A College Town With Growing Pains
For the past 16 years I have lived in a college town that probably never intended to be a college town.
Home to The College of New Jersey (TCNJ) since 1935, Ewing is situated almost in the center between Princeton and Trenton. Between TCNJ and Rider University, located in nearby Lawrenceville, there are 11,000 undergraduates literally in my backyard.
TCNJ, formerly known as Trenton State College, was more of a commuter school, mainly a teacher’s college when I was growing up. Today, it’s a competitive public alternative to mid-sized schools such as Lehigh or Villanova that offers bachelors degrees in liberal arts, business, engineering, multimedia and nursing. It graduates three-quarters of its freshmen within four years, about the same as Lehigh, and costs a lot less. It also has one of the best athletic programs, and some of the best outdoor sports facilities in NCAA Division III.
Rider was founded as a business college, and grew to offer degrees in the liberal arts, communications and education. Many accountants, executives, school administrators and teachers around this region have earned their bachelors and/or masters degrees from Rider. Unlike TCNJ, Rider is private, and offers athletic scholarships. While most of Rider’s sports opponents are private colleges that are about the same size or smaller, it’s wresting program will soon join the Mid America Conference and compete against much larger schools in the East and Midwest.
Until TCNJ opened Campus Town nearly four years ago, few would have considered Ewing and Lawrenceville to be a college town. There were no sports bars, music clubs eating places or shops within easy walking distance of either campus. I see Rider students at one of my favorite local pizza places, but there’s no way they could get there without a ride. Downtown Lawrenceville has good bagels, Starbucks, pizza, ice cream and two nice casual dining places. But they get more business from the students at Lawrenceville Prep, the boarding high school across the street ,than they ever have from Rider or TCNJ. The Rider students would have to bike or walk on a bridge over an interstate to get there without a car.
It’s hard to tell how successful Campus Town has been for business. There are still vacant spaces to be filled in Campus Town that do not have a ‘Coming Soon’ sign in the front window. The campus bookstore, a very nice Barnes and Noble, does well. So does the Panera, which opened late to feed TCNJ students free bagels and pastries during finals this past semester. The thin crust pizza at Piccola is good, but it gets pricy when you add on the toppings. The Landmark Americana Tap and Grill opened to fanfare last October. The next month, TCNJ’s campus paper reported on racial bias at the sports bar and restaurant. A month later, a TCNJ student was killed in an auto accident by a drunk driver leaving the place. Now the place will not serve alcohol after 11 PM on the weekends. It also stopped selling “fishbowls,” concoctions of mixed drinks, pitchers and buckets of beer, and other drink specials college students in other college towns like to drink. Some might say “no loss.” But sports bars survive in larger college towns by selling these concoctions to students. It’s how they compete for their business.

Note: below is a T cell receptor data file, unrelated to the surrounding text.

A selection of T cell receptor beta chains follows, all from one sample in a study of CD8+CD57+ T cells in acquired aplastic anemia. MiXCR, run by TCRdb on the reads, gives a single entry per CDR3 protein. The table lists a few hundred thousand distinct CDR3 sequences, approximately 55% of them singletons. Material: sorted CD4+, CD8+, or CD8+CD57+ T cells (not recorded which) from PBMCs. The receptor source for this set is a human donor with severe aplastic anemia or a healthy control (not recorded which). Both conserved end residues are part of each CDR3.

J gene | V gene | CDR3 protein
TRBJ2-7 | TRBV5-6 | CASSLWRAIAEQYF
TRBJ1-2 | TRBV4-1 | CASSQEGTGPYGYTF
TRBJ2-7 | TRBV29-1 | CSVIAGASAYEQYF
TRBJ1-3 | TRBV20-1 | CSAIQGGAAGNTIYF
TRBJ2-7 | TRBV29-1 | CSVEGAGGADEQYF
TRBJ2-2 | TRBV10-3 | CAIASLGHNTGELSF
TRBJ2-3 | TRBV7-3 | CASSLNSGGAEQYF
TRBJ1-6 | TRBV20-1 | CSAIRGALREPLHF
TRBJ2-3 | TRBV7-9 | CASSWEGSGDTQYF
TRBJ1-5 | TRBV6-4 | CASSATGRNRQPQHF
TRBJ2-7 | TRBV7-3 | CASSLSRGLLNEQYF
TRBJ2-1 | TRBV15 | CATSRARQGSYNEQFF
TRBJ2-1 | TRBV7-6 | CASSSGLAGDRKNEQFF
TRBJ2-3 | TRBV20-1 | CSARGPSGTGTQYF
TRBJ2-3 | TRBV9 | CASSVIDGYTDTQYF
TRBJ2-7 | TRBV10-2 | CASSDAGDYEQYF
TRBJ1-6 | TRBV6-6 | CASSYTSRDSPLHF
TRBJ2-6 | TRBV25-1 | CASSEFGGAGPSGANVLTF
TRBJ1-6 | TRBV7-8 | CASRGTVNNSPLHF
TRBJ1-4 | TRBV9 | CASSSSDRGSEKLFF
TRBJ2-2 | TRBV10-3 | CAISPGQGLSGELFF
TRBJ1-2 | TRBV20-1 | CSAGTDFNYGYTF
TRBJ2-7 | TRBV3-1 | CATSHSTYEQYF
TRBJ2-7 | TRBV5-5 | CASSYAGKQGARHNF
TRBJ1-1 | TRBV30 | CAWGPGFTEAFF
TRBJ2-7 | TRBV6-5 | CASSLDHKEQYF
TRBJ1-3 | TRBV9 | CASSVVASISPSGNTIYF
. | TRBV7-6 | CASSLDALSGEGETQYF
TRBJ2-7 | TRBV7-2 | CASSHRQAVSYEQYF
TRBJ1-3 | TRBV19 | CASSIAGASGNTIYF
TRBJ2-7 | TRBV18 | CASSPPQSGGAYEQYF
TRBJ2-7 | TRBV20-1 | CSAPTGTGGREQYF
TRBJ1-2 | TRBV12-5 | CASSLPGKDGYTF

Rider and TCNJ house more than half of their students on campus. The campuses are fairly easy to patrol and secure. It’s easy to park at either school, if you get to campus at the right time. But the growth of both schools has also spurred demand for off-campus housing. Not everyone wants to live under the supervision of a university for four years, and you will find students who want to stick around during the summer to work or take classes.
There are a lot of apartments in Ewing and Lawrenceville. This area has always been a bedroom community to Princeton, Trenton and Philadelphia. But if you want to walk to classes at Rider or TCNJ, you rent a house with a group of your friends. Those houses are becoming a good investment, but unpopular with the neighbors. As a resident I can’t blame homeowners for being upset. Instead of a family living next door or across the street, they have to deal with as many as ten students who might have as many as ten cars. If they have lived and worked around Ewing for years, hoping to sell their homes and move into a comfortable retirement, that dream has been quashed, unless their home can be converted into a rental property.
I don’t believe that the people who have lived in Ewing or Lawrenceville over the past two decades expected the life of their town to change around the decisions of a college. In some ways it has changed for the better. The region needs to develop a young workforce to carry its economy forward and spend money while they’re here. TCNJ and Rider certainly help. But a college town succeeds when students and residents successfully coexist. They cooperate and support each other after getting through the growing pains.
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